Wednesday, December 12, 2012


Jerusalem is Despoiled

"Comfort ye, comfort ye my people, saith your God. Speak ye comfortably to Jerusalem, and cry unto her, that her warfare is accomplished, that her iniquity is pardoned: for she hath received of the Lord's hand double for all her sins." Isaiah 40:1,2


    Amid the hustle and bustle of the holiday season it is easy to forget why we celebrate Christmas. Most of us know, of course, that it is a celebration of the birth of Christ. But why is the birth of Christ worth celebrating? What is so special about a baby born in Bethlehem 2,000 years ago?
    It was, in fact, an event for which pious Jews had been waiting for literally centuries. One of the striking features of the religion of ancient Israel was the work and ministry of the prophets. A prophet was a person who received direct revelations from God, and was thus authorized to speak on His behalf. The writings of many of these prophets are contained in the Bible, especially in certain sections of the Old Testament, the oldest part of the Bible, and the part that was written mainly in Hebrew.
    Much of what the prophets had to say was directed toward their contemporaries. They denounced sin and corruption and warned of impending judgment from God. But their warnings came in a historical context. They had a sense of Israel's past, and had a vision of the future as well. Thus as a part of their prophecies they would sometimes predict future events.
    One of the greatest of all the prophets was Isaiah who was active around 740 to 690 B.C. It was a time of moral and spiritual decline in Israel, and a time when Israel was threatened by its powerful neighbor to the north, the Assyrian Empire. Isaiah warned what would happen if Israel did not repent of its sins. The northern kingdom of Israel, in fact, was conquered and taken away into captivity by the Assyrians in 722/721 B.C., leaving only the beleaguered southern kingdom of Judah.
    Later, a strange incident happened. King Hezekiah of Judah made the mistake of showing a visitor from Babylon all of the royal treasures. Isaiah was alarmed and made a stunning prediction: the royal treasures, along with the royal family, would someday be carried off to Babylon.
    This, of course, raises huge questions. First of all, why? And secondly, is there any hope? Will the captivity eventually end? And then there is the theological question: if Israel was God's chosen people, how then could He allow them to be carried into captivity by a pagan empire?
    It is these momentous issues that are addressed in the second half of the Book of Isaiah. The theme of this part of the book is introduced by the quotation at the beginning of this blogpost – a text memorably set to music by George Frederick Handel in Messiah. The message comes from God Himself and is directed to His people Israel. In these latter chapters of the book Isaiah will point out that the cause of the disasters that will befall Judah is the sins of the people. But the prevailing tone of this part of the book is one of comfort and hope: "Comfort ye, comfort ye my people, saith your God" (Isa. 40:1). Her "warfare" (military service, hardship, calamity) is "accomplished," or completed. But in order for that to happen something else must happen: "her iniquity is pardoned": and that, in turn, requires something else: "for she hath received from the Lord's hand double for all her sin" (v. 2).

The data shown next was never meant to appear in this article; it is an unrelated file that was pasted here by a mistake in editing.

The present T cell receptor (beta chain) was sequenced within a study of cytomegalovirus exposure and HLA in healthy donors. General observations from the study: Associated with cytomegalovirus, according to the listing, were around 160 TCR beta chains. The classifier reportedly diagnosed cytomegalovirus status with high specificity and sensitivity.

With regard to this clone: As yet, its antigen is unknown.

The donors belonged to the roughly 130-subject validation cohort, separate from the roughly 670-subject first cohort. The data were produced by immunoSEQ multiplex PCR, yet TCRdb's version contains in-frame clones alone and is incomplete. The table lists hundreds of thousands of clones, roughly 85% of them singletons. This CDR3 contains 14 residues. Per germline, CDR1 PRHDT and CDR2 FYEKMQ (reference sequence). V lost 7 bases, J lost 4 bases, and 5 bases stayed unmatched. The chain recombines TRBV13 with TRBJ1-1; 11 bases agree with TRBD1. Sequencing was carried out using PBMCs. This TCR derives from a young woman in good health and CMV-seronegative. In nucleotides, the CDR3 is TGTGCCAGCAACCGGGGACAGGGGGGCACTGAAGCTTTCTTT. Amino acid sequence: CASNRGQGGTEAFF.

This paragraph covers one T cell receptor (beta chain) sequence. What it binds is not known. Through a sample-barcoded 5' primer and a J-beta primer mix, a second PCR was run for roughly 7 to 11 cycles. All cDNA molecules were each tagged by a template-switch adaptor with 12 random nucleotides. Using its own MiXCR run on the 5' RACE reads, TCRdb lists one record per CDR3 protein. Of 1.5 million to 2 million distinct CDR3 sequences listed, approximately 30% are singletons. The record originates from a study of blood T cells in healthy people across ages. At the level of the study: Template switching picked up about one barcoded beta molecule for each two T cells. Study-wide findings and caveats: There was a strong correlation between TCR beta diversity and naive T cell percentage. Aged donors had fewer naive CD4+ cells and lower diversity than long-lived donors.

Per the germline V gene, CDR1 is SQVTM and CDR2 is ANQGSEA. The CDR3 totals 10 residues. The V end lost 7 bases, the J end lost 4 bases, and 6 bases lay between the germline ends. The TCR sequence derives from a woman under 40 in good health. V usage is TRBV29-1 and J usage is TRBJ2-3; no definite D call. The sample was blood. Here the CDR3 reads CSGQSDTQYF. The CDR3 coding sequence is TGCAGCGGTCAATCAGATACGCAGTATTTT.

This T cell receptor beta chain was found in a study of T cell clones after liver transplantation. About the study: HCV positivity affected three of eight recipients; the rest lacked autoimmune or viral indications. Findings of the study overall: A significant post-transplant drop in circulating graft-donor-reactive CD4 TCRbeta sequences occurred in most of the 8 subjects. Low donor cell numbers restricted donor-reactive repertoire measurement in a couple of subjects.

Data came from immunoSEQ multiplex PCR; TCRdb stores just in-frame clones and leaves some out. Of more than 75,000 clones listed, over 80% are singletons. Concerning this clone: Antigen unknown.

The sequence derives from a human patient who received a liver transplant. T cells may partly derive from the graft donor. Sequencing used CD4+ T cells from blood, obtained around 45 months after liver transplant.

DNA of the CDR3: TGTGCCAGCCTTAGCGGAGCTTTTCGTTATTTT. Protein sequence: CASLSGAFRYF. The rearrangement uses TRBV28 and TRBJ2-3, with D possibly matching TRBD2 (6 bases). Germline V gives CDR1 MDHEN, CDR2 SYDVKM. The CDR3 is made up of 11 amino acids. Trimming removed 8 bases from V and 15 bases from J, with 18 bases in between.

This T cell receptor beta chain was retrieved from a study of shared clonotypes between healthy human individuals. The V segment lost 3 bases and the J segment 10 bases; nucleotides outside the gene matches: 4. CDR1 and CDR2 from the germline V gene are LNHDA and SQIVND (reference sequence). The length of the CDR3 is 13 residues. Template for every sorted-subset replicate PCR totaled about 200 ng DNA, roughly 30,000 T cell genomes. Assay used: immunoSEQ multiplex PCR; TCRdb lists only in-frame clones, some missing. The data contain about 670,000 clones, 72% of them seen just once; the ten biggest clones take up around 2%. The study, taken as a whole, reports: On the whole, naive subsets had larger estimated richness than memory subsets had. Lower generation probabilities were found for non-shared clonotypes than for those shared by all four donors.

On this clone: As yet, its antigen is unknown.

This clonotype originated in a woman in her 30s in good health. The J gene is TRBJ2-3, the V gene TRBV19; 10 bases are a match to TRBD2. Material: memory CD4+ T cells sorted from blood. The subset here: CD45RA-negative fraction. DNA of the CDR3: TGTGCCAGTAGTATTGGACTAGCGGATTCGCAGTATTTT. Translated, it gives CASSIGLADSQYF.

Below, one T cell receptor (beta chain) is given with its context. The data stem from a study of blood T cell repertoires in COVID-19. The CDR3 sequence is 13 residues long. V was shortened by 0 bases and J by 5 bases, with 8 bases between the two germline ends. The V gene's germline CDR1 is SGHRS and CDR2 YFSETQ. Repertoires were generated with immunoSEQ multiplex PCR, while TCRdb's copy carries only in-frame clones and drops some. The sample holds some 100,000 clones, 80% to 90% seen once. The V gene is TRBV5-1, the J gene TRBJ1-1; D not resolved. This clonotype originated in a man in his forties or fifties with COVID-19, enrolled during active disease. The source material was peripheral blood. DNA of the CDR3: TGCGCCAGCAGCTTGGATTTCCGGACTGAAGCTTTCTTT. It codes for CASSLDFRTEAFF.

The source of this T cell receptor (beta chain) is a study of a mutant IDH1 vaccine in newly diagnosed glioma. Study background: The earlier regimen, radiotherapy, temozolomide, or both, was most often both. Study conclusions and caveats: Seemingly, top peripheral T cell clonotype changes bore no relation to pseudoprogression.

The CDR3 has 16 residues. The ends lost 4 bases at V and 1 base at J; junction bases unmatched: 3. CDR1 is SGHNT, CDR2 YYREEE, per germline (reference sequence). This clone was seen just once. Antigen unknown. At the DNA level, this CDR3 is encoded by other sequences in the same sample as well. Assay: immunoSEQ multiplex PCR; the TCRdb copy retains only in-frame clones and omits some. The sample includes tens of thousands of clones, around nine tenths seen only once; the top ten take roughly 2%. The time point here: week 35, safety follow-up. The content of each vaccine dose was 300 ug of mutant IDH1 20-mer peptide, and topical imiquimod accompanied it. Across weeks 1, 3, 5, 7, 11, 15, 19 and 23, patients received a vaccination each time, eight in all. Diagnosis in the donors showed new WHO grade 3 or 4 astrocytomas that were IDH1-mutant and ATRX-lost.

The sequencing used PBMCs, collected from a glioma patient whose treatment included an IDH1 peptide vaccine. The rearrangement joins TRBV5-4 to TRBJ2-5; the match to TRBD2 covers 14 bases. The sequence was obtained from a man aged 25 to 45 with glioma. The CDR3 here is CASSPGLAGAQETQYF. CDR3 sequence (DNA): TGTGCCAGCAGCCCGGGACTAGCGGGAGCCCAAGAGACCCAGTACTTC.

The kingdom of Judah would be carried away into captivity because of her sins. Yet God would have mercy, and her captivity would eventually end. But as we read through the second have of Isaiah it become evident that something larger is in view – something grander and more majestic. For sin is a universal problem that affects the entire human race. And the forgiveness of sin will require something extraordinary in the way of an atonement. And so, way back in the 8th Century B.C. the prophet Isaiah had a vision of a coming Messiah Who would bring salvation to the world at large. Isaiah could look forward, and under divine inspiration could see, however dimly, the glory to come. Today we have the advantage of being able to look back seeing it actually accomplished. And the fulfillment of the prophecy began on that Christmas Day 2,000 years ago in Bethlehem.

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